Genesys Flexes Its Acquisition Muscles
Genesys today announced it has completed the acquisition of privately-held Silver Lining Solutions Ltd., a provider of employee performance optimization software and a Genesys OEM partner since 2009. At its G-Force event in October 2016, Genesys CEO Paul Segre said that he was not going to be making any major acquisitions in the short term (clearly signaling that the company would not be buying the Avaya contact center business, as was rumored at the time) but left the door open for smaller, technology plays.
The acquisition of Silver Lining certainly qualifies as a small acquisition. Silver Lining was founded in 1999 and had two funding rounds, for a total of $2.15 million, in 2008 and 2010. As is typical in transactions involving privately-held firms, financial details of the acquisition were not revealed.
In a joint briefing with Silver Lining CEO Amanda Westwood and Genesys's Stefan Captijn, director of solutions marketing for business applications, Westwood reported that Silver Lining currently employs 22 people. The company has several impressive logos as customers, including BT Retail, Vodafone, the U.S. Postal Service, and Telenor -- some of these are joint Genesys customers. Westwood said that existing customers range in size from 20 agent seats to over ten thousand.
Three reasons for the acquisition were outlined:
- Silver Lining enriches Genesys's capabilities to help organizations increase employee engagement through performance optimization and automated training delivery.
- With the WFO market shifting towards employee engagement features, the acquisition demonstrates Genesys's commitment to the market, increases revenue and optimizes sales margins -- over the margins available through the OEM arrangement.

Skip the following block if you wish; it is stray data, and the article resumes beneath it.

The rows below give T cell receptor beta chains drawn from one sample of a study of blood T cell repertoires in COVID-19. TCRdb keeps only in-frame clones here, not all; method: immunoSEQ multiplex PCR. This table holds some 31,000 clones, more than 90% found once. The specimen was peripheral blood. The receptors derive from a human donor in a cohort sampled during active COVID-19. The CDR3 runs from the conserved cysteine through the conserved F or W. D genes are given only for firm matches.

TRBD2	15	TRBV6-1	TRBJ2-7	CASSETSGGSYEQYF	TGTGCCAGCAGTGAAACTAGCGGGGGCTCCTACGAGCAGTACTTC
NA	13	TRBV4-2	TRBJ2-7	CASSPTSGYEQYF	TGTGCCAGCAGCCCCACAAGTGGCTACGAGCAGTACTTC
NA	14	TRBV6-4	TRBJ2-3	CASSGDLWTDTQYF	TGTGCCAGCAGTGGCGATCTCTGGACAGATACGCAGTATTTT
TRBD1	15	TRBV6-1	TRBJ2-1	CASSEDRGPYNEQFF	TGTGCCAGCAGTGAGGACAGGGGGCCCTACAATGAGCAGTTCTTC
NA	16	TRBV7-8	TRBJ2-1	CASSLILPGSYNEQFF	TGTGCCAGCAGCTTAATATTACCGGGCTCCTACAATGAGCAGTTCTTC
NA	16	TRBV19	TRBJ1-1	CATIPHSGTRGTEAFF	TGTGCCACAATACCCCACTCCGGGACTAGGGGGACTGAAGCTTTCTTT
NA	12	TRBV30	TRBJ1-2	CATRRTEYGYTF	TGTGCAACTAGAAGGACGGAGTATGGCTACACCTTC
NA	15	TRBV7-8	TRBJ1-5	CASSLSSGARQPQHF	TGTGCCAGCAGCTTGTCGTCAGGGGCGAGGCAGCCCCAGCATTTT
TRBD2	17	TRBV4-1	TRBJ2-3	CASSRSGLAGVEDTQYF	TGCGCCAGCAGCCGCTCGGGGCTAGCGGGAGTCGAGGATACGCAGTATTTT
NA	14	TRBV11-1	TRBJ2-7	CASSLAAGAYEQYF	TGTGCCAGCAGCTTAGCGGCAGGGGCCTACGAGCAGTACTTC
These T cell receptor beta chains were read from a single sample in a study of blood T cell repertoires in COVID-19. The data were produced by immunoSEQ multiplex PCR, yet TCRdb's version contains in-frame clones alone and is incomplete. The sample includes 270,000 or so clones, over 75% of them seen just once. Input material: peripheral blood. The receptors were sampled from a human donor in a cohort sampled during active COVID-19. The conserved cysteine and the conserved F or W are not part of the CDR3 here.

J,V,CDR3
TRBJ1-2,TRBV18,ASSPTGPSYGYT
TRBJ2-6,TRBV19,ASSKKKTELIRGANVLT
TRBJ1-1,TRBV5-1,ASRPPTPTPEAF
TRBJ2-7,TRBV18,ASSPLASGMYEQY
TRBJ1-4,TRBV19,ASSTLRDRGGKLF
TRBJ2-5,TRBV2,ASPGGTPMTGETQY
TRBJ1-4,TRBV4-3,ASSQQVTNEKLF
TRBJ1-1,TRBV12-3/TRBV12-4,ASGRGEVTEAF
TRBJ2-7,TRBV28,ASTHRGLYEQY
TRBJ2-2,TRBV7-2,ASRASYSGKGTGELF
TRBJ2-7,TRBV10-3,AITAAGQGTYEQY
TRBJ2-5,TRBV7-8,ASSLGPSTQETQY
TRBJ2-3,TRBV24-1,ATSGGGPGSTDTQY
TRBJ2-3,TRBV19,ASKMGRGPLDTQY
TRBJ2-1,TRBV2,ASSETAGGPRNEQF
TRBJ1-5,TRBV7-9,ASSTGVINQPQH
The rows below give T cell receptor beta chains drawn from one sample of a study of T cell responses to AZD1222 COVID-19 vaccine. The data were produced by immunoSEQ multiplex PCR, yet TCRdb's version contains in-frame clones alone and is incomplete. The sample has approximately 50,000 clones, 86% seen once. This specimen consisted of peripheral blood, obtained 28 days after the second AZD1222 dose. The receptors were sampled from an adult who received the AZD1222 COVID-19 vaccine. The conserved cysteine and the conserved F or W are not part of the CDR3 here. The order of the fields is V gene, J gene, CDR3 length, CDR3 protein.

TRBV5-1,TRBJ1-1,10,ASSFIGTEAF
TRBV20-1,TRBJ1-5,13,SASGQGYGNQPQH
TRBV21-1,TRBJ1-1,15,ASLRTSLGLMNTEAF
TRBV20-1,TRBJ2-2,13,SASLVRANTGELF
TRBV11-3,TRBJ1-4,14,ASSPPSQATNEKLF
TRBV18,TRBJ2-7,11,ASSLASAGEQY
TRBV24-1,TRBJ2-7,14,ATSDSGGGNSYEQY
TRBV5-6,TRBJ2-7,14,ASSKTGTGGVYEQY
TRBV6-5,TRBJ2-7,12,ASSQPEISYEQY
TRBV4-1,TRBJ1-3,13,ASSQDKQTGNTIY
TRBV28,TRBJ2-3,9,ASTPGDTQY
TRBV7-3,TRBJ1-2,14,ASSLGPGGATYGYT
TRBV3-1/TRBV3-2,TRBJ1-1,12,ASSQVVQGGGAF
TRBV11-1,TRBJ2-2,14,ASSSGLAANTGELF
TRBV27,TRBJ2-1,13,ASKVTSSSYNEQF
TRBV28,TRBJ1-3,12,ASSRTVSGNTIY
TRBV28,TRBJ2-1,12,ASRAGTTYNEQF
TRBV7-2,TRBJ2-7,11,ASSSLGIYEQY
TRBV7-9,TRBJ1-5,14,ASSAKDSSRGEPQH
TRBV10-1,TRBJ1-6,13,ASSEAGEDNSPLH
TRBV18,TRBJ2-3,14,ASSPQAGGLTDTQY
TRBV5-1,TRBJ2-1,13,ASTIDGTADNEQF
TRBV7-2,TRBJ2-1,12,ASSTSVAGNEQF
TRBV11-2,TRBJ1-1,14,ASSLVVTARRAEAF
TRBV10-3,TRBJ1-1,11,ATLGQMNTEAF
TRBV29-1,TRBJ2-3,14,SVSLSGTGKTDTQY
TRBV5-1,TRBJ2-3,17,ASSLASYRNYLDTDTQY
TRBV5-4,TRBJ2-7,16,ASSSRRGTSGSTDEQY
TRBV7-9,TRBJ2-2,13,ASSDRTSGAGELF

- Genesys will have greater control of the roadmap for the former Silver Lining components, Skills Assessor and Training Manager, currently re-sold for a bundled price as Genesys Skills Management.
The graphic below shows the existing Genesys WFO components that can now be more tightly synchronized with skills management. For example, completion of training modules can automatically update an agent's skills and skill level, as well as the workforce management scheduling system, instead of requiring a manual update. Information on agent skills identified in need of reinforcement or coaching through quality management can be sent to the training manager for education module assignment.
I asked Westwood how long it takes to deploy Silver Lining Solutions for a customer, and she described one of their go-to-market strategies. Silver Lining asks a company that is considering installation to do a pilot with half the contact center. The customer is asked to define the key performance indicators (KPIs) it cares about (e.g., increased sales, improved Net Promoter Score, etc.). A pilot is deployed and runs for six to eight weeks. At the end of that time, the two halves of the agents are compared on the previously agreed upon KPIs.
The fact that Silver Lining offers this kind of a pilot implies that they know that their results will be powerful, as both the company and the customer must invest time in any pilot. Once the customer agrees to license the solution, even more powerful results can be obtained by deeper integrations.
The Silver Lining modules are available today as both premises-based and cloud solutions on Genesys PureEngage. Next up is offering the new modules with the former Interactive Intelligence contact center products, PureConnect and PureCloud.
Learn more about contact center/customer experience trends and technologies at Enterprise Connect 2017, March 27 to 30, in Orlando, Fla. View the Contact Center track, and register now using the code NOJITTER to receive $300 off an Entire Event or Tue-Thu Conference pass, or get a free Expo Plus pass.